MIAMI, FLA. You don’t win 57 regular-season games, sweep Phil Jackson into retirement and win five straight road playoff games without having some serious staying power.
The Mavericks showed that on Thursday night at AmericanAirlines Arena.
The Western Conference champs found themselves tied at the half of Game 2 in these NBA Finals.
And for most of the second half, it appeared all that Dallas staying power wouldn’t be enough to overcome what the Heat are generating these days.
Instead, the Mavericks pulled off another miracle, rushing back from a 15-point deficit to steal a 95-93 win.
Dirk Nowitzki’s driving layup over Chris Bosh with 3.6 seconds left spelled the difference.
The stylish German 7-footer, playing with a torn tendon on his left middle finger, kept firing from impossible angles.
Shawn Marion, who briefly passed through the Heat locker room during the Great Remake, kept slashing and attacking.
J.J. Barea, the tiny point guard who prepped at Miami Christian, kept darting into the lane to set up his teammates.
Even down 15 with seven minutes to play, the Mavericks kept pushing.
They closed it to four with three minutes left.
They tied on a Nowitzki layup with just under a minute to play. They went ahead on a Nowitzki three.
Even after Mario Chalmers answered with an impossible three-pointer from the corner, the Mavericks weren’t done.
Nowitzki made sure of that.
The series now moves to Dallas, where the Mavericks could seize control by winning Game 3 on Sunday night.
Before this one, Heat coach Erik Spoelstra used some interesting phraseology when referring to the Mavericks’ bounceback powers.
“We expect a response from Dallas,” he said.
No mention of “championship response,” as had been the case during the Celtics series two rounds ago, because, well, the Mavs don’t have any rings.
Not just in Dallas, mind you, but everywhere else as well.
Combined, the graying Mavs have 118 seasons of NBA experience without a single championship to show for it.
Oh, they have a couple of future Hall of Famers in Nowitzki and Jason Kidd, at 38 the oldest starting point guard in Finals history.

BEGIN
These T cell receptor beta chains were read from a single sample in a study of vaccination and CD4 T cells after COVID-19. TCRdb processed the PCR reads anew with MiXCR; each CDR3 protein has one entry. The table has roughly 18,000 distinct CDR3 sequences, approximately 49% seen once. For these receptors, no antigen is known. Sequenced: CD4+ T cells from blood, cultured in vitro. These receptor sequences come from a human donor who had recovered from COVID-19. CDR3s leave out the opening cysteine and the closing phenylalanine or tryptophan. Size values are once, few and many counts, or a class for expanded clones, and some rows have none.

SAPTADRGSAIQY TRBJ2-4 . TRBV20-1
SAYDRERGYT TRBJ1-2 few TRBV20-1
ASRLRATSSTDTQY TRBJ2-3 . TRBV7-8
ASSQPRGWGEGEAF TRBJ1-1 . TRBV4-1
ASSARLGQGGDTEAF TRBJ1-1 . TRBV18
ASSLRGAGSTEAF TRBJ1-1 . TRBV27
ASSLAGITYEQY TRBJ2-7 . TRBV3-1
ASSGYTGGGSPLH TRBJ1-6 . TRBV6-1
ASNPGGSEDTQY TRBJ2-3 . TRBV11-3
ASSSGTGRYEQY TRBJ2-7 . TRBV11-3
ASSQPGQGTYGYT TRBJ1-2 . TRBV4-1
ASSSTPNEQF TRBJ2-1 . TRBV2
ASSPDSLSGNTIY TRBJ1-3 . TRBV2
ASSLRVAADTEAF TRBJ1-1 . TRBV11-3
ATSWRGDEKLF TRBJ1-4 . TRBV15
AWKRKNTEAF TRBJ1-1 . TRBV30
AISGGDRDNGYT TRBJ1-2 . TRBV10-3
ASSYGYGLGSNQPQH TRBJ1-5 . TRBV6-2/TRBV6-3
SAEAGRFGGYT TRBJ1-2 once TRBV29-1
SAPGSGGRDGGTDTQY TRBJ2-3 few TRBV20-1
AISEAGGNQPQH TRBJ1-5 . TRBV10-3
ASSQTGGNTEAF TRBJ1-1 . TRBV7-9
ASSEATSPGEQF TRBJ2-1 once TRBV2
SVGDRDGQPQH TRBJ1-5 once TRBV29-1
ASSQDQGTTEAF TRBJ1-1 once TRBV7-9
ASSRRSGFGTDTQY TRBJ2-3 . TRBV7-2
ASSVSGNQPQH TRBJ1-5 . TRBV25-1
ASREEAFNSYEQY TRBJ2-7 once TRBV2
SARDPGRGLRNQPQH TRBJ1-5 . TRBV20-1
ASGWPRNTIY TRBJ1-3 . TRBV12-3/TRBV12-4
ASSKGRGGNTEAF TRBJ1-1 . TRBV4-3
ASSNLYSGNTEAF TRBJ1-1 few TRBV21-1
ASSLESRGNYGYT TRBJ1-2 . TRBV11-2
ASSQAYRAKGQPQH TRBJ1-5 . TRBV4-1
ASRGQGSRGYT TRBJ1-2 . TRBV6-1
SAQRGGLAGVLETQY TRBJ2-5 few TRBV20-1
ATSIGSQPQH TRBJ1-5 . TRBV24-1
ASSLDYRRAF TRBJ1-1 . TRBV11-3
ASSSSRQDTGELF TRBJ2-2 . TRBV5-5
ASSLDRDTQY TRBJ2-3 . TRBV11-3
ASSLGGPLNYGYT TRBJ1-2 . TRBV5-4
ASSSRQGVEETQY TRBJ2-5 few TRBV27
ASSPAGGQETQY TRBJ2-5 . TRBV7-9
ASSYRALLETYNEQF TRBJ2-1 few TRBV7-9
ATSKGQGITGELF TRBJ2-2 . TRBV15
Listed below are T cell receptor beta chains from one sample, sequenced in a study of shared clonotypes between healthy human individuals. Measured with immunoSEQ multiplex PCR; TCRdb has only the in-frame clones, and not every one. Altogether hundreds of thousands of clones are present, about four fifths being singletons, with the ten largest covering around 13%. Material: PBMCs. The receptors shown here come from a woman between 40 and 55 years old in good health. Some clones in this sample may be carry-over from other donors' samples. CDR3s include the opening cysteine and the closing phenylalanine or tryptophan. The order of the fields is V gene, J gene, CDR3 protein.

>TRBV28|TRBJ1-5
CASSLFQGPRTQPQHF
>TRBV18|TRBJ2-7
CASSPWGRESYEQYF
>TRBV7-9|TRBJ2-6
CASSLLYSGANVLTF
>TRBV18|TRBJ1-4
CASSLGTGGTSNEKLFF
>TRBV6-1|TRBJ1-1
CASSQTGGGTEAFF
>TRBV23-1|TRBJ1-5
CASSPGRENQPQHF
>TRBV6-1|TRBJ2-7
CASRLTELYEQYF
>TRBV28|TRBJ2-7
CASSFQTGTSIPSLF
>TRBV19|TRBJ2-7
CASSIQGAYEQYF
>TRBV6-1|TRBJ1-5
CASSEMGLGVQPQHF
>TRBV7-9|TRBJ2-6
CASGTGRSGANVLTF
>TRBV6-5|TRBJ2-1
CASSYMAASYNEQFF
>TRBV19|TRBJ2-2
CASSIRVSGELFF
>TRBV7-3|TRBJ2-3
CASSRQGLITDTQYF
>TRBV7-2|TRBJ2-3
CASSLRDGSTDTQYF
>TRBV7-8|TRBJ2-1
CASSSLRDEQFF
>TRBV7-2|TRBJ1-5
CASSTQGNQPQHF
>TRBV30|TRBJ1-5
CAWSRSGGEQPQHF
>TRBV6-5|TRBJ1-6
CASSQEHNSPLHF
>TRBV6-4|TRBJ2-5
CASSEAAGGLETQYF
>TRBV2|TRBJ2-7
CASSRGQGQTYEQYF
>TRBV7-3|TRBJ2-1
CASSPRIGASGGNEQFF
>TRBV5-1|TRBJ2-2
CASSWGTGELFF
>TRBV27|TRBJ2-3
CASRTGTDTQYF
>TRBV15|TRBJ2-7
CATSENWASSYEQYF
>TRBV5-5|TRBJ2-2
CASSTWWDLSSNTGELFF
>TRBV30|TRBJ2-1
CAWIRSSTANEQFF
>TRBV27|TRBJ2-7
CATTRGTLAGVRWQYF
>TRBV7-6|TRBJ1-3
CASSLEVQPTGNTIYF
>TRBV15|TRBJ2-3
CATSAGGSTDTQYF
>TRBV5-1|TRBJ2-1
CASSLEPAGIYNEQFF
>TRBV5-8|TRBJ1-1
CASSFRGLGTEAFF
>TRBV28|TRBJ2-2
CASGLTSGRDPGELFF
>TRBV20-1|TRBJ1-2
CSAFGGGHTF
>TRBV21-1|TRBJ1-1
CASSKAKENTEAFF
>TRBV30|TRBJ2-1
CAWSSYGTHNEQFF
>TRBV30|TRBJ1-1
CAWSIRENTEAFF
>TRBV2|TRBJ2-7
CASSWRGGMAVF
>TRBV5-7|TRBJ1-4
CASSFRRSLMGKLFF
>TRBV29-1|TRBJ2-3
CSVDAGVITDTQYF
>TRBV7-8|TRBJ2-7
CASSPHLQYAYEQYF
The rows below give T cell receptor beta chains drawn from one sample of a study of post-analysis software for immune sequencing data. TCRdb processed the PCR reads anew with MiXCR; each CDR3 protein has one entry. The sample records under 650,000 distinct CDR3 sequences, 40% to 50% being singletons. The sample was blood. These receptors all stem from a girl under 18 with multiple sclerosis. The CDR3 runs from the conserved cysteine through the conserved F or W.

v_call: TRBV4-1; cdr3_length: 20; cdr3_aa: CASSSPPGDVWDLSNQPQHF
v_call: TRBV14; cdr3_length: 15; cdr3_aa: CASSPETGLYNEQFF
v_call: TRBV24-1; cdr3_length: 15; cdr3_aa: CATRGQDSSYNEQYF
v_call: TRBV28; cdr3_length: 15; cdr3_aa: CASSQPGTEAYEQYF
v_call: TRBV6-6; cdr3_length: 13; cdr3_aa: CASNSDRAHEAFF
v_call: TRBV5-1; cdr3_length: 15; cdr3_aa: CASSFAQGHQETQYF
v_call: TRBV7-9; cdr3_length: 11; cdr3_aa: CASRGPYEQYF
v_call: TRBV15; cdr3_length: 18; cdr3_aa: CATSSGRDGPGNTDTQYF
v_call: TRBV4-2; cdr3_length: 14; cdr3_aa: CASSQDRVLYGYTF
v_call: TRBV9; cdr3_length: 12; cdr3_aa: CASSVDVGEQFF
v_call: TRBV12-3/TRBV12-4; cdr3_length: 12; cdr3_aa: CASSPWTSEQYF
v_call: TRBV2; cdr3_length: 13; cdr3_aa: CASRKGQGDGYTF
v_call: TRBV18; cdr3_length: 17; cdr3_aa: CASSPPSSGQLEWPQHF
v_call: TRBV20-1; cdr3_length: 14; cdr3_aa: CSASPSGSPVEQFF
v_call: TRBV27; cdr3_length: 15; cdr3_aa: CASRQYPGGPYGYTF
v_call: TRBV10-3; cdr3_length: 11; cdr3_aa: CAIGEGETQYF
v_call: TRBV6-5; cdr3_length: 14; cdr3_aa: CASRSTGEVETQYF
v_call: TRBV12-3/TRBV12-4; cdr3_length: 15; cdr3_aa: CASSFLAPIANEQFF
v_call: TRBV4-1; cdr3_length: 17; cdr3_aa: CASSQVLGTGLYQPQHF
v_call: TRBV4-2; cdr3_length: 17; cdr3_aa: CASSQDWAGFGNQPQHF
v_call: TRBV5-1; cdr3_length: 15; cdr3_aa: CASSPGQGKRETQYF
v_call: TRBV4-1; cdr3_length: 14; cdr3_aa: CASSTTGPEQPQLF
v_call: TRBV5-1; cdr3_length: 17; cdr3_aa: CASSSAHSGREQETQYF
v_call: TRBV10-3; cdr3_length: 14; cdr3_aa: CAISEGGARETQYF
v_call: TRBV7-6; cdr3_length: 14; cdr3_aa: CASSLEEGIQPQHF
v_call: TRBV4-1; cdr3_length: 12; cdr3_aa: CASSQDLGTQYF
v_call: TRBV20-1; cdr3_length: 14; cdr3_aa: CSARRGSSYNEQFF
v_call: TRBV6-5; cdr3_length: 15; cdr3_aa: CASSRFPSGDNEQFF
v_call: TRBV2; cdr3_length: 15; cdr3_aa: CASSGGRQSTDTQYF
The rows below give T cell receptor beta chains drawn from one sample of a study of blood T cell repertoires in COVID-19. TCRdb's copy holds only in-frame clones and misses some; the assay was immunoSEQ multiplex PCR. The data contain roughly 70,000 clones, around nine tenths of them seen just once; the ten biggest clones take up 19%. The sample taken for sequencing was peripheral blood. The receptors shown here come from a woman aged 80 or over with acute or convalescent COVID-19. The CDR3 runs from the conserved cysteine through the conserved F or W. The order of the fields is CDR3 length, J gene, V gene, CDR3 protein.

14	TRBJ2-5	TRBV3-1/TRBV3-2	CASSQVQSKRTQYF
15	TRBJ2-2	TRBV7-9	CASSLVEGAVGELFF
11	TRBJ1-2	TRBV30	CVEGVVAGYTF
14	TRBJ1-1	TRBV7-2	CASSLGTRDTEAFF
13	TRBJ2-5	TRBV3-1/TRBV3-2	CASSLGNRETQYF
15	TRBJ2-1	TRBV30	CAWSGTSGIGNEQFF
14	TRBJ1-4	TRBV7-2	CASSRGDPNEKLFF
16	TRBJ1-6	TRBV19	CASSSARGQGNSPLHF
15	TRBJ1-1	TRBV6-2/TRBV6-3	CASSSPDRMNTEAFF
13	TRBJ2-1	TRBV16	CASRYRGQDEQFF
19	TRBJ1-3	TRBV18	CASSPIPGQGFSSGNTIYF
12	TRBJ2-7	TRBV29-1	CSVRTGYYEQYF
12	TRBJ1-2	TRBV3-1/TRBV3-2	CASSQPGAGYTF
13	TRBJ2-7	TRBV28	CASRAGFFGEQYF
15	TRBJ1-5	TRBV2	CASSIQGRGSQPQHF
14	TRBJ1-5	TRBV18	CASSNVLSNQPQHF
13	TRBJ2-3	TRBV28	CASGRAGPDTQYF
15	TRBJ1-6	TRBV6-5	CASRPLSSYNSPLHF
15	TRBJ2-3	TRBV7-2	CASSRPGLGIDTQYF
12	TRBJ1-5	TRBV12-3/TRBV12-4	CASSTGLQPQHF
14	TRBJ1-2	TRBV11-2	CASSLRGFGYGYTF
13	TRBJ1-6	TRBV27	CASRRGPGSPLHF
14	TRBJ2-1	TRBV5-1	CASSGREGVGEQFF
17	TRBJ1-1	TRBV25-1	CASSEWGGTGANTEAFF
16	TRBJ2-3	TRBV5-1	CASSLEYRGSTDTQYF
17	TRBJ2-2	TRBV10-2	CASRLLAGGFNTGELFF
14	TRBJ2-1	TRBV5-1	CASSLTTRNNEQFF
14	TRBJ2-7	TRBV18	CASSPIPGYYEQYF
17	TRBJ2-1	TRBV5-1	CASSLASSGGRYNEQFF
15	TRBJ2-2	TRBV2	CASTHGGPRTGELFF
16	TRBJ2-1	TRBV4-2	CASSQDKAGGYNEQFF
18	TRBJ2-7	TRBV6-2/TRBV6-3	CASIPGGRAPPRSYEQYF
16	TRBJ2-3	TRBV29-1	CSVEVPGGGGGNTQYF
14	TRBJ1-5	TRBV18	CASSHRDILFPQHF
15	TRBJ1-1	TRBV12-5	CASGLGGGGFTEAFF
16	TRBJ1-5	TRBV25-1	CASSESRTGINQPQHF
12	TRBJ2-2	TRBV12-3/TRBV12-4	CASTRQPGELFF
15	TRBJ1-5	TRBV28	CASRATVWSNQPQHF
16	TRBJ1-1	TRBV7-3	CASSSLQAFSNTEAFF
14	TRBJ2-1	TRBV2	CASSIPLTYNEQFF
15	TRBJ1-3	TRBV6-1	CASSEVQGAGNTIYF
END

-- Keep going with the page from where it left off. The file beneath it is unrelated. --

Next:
However, neither man has been crowned yet.
After the amazing events of Thursday night, this might be the year.
Game 2 brought some different looks after both teams failed to crack the 40-percent mark from the field in the opener.
Bosh spent some time guarding Nowitzki after avoiding him completely in the opener.
Kidd tried to guard James — with an emphasis on “tried.”
The teams combined to shoot just over 50 percent through three quarters after Tuesday’s exercise in ugly.
The Mavericks also mostly delivered on coach Rick Carlisle’s pregame promise to fix things after the Heat dominated the offensive glass for 16 rebounds in the opener.
This time the Heat had just one offensive rebound in the first quarter, but it was poster-worthy: LeBron grabbing an errant Mike Bibby three-pointer off the rim and tomahawking it home in one angry motion.
It didn’t help that Bibby, who came in shooting just 25 percent in the playoffs, knocked down four three-pointers.
If Bibby was going to make his share, too, how are the Mavericks — or any team — supposed to compete?
Somehow, the Mavericks found a way.
All of which called to mind the following scene two hours before Thursday’s tip.
As the pregame crowd poured out of the Bayside parking deck, a stroller-pushing father with his wife and three young kids spotted a ticket scalper.
“What are they showing?” Stroller Dad said.
“NBA Finals,” the businessman responded. “Dwyane Wade, LeBron James — the best.”
Stroller Dad shrugged and just kept walking.
Poor guy had no idea.